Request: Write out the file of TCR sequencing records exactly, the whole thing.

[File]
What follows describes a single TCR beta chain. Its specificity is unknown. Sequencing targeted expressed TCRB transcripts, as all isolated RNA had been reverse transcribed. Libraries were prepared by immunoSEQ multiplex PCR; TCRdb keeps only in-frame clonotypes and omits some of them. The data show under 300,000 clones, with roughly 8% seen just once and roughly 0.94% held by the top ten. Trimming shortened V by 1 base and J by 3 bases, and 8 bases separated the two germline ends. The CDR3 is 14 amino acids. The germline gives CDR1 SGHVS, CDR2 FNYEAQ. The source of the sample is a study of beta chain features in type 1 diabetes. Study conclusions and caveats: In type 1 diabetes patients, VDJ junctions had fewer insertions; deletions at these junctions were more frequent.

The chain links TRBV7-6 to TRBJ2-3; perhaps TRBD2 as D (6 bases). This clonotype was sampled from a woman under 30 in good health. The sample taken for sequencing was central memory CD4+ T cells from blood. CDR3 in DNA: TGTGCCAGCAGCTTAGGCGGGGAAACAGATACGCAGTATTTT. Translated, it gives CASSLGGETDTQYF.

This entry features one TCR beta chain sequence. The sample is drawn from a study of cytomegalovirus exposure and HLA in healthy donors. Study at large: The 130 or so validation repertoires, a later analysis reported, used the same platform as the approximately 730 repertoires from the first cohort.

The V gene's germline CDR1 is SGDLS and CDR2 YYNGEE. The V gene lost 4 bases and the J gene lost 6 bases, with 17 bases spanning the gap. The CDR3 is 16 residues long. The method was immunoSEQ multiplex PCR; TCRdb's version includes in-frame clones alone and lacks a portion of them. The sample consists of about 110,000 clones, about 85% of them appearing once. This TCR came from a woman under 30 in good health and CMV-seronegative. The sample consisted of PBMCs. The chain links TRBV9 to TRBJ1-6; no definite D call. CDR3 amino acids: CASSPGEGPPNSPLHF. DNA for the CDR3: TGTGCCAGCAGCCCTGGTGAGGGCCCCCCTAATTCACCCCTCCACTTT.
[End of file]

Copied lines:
What follows describes a single TCR beta chain. Its specificity is unknown. Sequencing targeted expressed TCRB transcripts, as all isolated RNA had been reverse transcribed. Libraries were prepared by immunoSEQ multiplex PCR; TCRdb keeps only in-frame clonotypes and omits some of them. The data show under 300,000 clones, with roughly 8% seen just once and roughly 0.94% held by the top ten. Trimming shortened V by 1 base and J by 3 bases, and 8 bases separated the two germline ends. The CDR3 is 14 amino acids. The germline gives CDR1 SGHVS, CDR2 FNYEAQ. The source of the sample is a study of beta chain features in type 1 diabetes. Study conclusions and caveats: In type 1 diabetes patients, VDJ junctions had fewer insertions; deletions at these junctions were more frequent.

The chain links TRBV7-6 to TRBJ2-3; perhaps TRBD2 as D (6 bases). This clonotype was sampled from a woman under 30 in good health. The sample taken for sequencing was central memory CD4+ T cells from blood. CDR3 in DNA: TGTGCCAGCAGCTTAGGCGGGGAAACAGATACGCAGTATTTT. Translated, it gives CASSLGGETDTQYF.

This entry features one TCR beta chain sequence. The sample is drawn from a study of cytomegalovirus exposure and HLA in healthy donors. Study at large: The 130 or so validation repertoires, a later analysis reported, used the same platform as the approximately 730 repertoires from the first cohort.

The V gene's germline CDR1 is SGDLS and CDR2 YYNGEE. The V gene lost 4 bases and the J gene lost 6 bases, with 17 bases spanning the gap. The CDR3 is 16 residues long. The method was immunoSEQ multiplex PCR; TCRdb's version includes in-frame clones alone and lacks a portion of them. The sample consists of about 110,000 clones, about 85% of them appearing once. This TCR came from a woman under 30 in good health and CMV-seronegative. The sample consisted of PBMCs. The chain links TRBV9 to TRBJ1-6; no definite D call. CDR3 amino acids: CASSPGEGPPNSPLHF. DNA for the CDR3: TGTGCCAGCAGCCCTGGTGAGGGCCCCCCTAATTCACCCCTCCACTTT.